Click on this link for the free pattern and instructions to this cute little box.

  • 3 Fat Quarters of various fabric patterns (I "fussy cut" out of 1/2 yd. of the border fabric for the sides, a fat quarter of the all-over coffee beans for the inside lining and a fat quarter of the brown stripe for the bottom/side)
  • 1/4 yd (or 1 package) of single-side fusible firm stabilizer
  • lightweight Velcro dots or cut strips
  • 2 large buttons for decoration

Click here to order fabric online at the Fat Quarter Shop.
There is also a matching apron that you can sew. Combine this with the fabric box for an extra special homemade gift. The fabric panel has everything, including the directions to make this apron, the coffee cup pockets and ties.
Apron made from one "Cafe Americano" panel.

Walking Among the Geese

Canadian Geese at the Tualatin River Ntl. Wildlife Refuge
Thanksgiving weekend turned out to be gorgeous. Not only did we have have our feast, but we also were able to get outside to enjoy mostly sunny and warmish days. To walk off a bit of the mincemeat pie, we took a short drive to the recently built Tualatin River Wildlife Refuge.

Tualatin River Ntl. Wildlife Refuge

This refuge was completed only a few years ago. It is in the center of a 712 square mile watershed, with over 200 species of birds, 50 species of mammals and 25 species of amphibians.

Osprey flying over the refuge (photo by Rick Leinen)
Bald Eagle (photo by Susan Faye)
Red-winged Blackbird

Stellar Jay

Geese flying overhead. Mt. Hood is in the background.

The viewing blind.
Clouds rolled in with a few sprinkles as we were leaving.

The benches and signs are works of art.
There are many nice walking paths with plenty of benches along the way.
Tualatin River National Refuge
 We took a 2 mile round trip path that follows the river to a viewing station. All of this is free for now. I read where they may charge a small fee soon. It is a first class wildlife sanctuary and one I don't mind supporting. I hope all of you that live in or visit northwest Oregon will get a chance to see this beautiful area that is filled with wildlife all year.

Keeping Thanksgiving Traditions

Thanksgiving is a time to reflect and be thankful for blessings. It's also an anxious time for many women with so much to do in preparation for the big Thanksgiving feast. Will there be enough energy left for black Friday?

Early Christmas Shopping (ps...those are "A Peaceful Christmas" dishes
which I designed. You can purchase them - A Peaceful Christmas by Nancy E. Mink
Speaking of energy, I finally cleaned out my fridge to make room for a 28 pound turkey. Did I mention that is just for my husband and I this year?

Thanksgiving is my husband's favorite holiday. He makes it his mission to find the biggest turkey at the grocer's. I don't mind; the only difference between cooking that or a small turkey is the time in the oven. I've learned to plan and cook as much ahead of time as possible. Almost all of the side dishes and pies are made the day before and then heated in the oven while the turkey rests. The only last minute cooking is the gravy and rolls. I almost always forget the rolls!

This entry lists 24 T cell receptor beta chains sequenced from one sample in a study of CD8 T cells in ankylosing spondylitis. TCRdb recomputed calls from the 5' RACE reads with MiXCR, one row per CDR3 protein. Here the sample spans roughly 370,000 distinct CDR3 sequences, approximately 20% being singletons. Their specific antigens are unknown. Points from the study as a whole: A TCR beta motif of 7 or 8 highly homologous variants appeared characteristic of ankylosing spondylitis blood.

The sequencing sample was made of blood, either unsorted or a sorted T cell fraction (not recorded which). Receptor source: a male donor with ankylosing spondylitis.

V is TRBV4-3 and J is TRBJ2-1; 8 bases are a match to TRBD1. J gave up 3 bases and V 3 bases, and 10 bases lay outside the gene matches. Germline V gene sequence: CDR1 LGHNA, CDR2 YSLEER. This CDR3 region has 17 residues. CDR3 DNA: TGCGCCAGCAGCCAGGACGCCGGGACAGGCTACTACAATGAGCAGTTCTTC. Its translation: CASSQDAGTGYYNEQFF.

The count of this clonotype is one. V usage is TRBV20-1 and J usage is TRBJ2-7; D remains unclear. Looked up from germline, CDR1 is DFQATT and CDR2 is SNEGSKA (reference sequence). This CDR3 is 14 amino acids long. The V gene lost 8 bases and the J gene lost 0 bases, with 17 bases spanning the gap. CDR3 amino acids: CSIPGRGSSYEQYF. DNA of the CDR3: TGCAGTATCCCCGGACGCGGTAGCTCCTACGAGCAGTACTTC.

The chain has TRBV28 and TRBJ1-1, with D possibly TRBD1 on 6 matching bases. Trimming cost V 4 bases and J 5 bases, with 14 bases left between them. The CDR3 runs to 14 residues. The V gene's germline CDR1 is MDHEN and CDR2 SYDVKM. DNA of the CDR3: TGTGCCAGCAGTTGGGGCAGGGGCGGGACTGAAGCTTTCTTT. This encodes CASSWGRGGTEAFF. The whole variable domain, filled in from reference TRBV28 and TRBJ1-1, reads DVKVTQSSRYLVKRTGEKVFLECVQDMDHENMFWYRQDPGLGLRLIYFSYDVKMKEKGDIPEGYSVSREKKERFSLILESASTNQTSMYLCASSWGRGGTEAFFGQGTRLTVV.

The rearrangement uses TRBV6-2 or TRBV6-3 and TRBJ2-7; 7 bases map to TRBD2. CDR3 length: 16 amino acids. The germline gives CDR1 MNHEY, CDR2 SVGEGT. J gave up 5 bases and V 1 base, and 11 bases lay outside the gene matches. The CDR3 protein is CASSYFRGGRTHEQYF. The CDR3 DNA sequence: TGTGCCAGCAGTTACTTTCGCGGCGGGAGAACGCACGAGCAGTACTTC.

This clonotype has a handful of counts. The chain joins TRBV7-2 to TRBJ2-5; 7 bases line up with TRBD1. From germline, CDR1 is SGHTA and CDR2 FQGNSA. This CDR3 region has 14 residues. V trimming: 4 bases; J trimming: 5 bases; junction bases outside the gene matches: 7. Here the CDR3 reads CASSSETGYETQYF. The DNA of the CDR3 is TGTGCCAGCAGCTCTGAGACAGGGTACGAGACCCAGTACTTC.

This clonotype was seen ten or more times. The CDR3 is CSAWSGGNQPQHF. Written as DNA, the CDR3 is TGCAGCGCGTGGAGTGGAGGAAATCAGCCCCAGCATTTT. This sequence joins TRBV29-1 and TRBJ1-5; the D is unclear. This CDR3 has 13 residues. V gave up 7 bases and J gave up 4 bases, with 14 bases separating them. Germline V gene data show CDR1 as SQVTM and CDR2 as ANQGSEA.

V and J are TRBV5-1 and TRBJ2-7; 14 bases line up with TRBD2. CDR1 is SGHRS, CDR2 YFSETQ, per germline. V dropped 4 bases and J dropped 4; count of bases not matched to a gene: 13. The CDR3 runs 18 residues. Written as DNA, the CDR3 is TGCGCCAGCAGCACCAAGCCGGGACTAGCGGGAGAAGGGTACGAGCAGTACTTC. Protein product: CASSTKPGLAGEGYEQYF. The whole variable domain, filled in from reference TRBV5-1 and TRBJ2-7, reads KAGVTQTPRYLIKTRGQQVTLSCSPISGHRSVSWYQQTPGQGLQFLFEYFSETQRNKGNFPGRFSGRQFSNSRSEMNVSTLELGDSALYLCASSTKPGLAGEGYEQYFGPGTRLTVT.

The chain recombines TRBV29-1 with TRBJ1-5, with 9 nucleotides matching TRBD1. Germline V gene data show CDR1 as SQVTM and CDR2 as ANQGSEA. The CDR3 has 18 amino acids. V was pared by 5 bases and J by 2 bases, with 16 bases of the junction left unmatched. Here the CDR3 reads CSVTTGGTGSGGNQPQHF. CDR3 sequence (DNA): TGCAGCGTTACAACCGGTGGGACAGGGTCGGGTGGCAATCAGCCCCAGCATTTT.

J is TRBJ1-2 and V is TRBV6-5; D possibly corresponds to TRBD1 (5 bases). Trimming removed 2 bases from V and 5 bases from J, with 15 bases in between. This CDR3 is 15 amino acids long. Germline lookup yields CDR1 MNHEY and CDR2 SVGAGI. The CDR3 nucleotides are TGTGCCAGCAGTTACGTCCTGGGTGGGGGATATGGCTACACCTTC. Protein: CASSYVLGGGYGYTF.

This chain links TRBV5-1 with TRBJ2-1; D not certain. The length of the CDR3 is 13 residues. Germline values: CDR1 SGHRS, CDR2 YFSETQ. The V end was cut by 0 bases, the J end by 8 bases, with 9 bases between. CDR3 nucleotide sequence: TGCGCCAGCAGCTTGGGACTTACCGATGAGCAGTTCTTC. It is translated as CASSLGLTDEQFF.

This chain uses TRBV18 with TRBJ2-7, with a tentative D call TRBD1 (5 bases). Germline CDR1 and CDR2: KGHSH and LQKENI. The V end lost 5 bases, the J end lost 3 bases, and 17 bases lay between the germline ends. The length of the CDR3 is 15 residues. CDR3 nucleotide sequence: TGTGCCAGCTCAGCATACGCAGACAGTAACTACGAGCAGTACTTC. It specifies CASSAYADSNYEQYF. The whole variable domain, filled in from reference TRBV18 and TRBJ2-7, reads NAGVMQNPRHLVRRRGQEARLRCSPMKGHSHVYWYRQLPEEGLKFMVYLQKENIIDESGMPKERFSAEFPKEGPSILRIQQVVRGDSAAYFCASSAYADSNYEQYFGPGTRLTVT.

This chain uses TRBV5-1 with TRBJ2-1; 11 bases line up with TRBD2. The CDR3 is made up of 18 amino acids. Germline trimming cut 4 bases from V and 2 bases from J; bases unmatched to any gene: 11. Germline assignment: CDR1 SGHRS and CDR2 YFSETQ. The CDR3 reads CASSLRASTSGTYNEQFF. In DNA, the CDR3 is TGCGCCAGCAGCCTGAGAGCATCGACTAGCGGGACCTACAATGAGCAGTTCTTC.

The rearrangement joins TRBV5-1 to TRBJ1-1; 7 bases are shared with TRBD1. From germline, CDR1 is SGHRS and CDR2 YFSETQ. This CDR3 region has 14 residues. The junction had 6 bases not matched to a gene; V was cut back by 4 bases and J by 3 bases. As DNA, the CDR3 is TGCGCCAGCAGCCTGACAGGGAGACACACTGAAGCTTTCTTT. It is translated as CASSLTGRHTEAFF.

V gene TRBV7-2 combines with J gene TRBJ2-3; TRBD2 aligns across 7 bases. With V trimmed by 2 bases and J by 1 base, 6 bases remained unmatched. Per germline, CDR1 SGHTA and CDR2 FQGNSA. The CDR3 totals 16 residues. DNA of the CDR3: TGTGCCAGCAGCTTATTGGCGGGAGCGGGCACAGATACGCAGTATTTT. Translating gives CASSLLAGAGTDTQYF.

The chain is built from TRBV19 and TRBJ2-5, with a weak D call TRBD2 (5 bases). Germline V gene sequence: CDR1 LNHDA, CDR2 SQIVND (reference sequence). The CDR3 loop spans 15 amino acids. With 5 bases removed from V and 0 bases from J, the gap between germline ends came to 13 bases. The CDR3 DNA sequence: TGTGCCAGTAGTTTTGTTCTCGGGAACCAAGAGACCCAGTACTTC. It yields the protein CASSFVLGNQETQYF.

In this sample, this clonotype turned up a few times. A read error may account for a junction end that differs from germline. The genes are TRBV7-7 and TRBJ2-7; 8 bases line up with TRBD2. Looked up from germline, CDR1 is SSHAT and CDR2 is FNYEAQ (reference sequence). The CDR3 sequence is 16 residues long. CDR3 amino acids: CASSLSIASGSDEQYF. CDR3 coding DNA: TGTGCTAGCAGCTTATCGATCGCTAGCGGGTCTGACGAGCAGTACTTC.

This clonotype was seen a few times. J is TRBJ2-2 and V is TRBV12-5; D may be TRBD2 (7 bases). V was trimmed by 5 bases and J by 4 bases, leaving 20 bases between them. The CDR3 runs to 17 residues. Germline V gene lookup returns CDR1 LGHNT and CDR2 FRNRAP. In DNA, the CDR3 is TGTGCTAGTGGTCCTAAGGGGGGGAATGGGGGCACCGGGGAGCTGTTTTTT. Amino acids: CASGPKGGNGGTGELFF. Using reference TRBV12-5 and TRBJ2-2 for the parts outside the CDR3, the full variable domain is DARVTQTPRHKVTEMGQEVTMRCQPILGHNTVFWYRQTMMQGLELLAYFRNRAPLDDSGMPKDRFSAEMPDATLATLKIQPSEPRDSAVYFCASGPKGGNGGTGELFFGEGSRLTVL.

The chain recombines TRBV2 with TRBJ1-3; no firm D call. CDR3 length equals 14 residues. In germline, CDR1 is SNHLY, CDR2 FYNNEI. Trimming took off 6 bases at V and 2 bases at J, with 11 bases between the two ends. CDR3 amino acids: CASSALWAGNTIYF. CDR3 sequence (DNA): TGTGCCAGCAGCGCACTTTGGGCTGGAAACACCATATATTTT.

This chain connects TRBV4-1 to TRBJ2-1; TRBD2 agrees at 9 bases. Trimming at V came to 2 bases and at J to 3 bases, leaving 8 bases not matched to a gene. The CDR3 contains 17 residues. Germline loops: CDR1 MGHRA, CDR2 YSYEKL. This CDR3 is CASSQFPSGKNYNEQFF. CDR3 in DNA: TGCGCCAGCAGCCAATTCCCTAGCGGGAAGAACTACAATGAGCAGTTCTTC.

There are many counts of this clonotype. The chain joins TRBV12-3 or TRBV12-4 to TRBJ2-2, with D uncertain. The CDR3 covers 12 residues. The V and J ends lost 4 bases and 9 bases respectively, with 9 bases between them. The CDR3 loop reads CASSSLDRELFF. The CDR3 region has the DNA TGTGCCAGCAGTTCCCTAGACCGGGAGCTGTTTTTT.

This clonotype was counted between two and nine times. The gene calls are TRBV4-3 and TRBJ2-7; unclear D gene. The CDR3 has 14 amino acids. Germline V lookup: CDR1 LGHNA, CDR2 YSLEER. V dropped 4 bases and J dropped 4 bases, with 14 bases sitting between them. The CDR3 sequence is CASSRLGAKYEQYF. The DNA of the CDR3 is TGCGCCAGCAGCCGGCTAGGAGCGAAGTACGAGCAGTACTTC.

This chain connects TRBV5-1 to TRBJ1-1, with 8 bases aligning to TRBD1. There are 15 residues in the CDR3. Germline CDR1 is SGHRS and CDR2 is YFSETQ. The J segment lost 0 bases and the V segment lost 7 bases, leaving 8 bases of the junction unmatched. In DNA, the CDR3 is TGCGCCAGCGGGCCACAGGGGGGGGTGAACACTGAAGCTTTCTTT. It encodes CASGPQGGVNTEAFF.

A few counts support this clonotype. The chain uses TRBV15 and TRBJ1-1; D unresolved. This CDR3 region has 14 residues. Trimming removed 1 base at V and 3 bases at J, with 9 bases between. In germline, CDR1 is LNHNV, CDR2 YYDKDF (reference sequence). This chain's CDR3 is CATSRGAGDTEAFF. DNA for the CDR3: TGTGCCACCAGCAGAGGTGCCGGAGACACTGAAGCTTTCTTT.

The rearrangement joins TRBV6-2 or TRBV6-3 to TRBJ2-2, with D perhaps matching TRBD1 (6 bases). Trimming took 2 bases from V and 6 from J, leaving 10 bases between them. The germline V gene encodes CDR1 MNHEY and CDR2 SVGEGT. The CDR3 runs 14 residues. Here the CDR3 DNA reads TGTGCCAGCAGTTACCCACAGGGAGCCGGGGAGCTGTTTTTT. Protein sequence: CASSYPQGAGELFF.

I even have freezer boxes and bags waiting to be filled with leftovers. I prepare frozen "TV dinners" from much of the leftover food which comes in handy during busy holiday days or when work deadlines are looming. Of course, enough leftovers are kept handy for those delicious Thanksgiving weekend sandwiches. I'm not sure, but I may like the leftovers more than the main meal!

I get to enjoy Thanksgiving morning; a leisurely coffee by the fire and then a dip in the hot tub. Then, the turkey gets a good rubdown with spices and placed into the oven before a walk in the countryside. 

A walk through our Christmas trees
Thanksgiving day starts our holiday Scrabble tournament, too. It is the world series...7 games from Thanksgiving through Christmas with winner takes all! I look forward to stormy evenings when we play Scrabble by the light of the Christmas tree with a cup of hot cider.

So, you see, Thanksgiving with just the two of us isn't lonely. We keep traditions alive...some old, some new. It has become a time to look forward to.

I hope that whether you have one or thirty people to be with at Thanksgiving, you will form your own traditions to make this a time to look forward to each year.

Favorite Days

Most everyone I meet says that autumn is their favorite time of year. What's not to love? The air smells earthy and clean with the first rains, yet it is warm enough not to care if you get caught in it by surprise. Nights are crisp, days are warm and we can turn our free time from gardening and canning to crafting and quilting.

rustic embroidered tea towel
I just finished another tea towel and the petite pumpkin quilted wall hanging is in place above the calendar. Don't you love rustic? It covers so many mistakes. This was made with fabric scraps, then tea-dyed and framed all in one afternoon.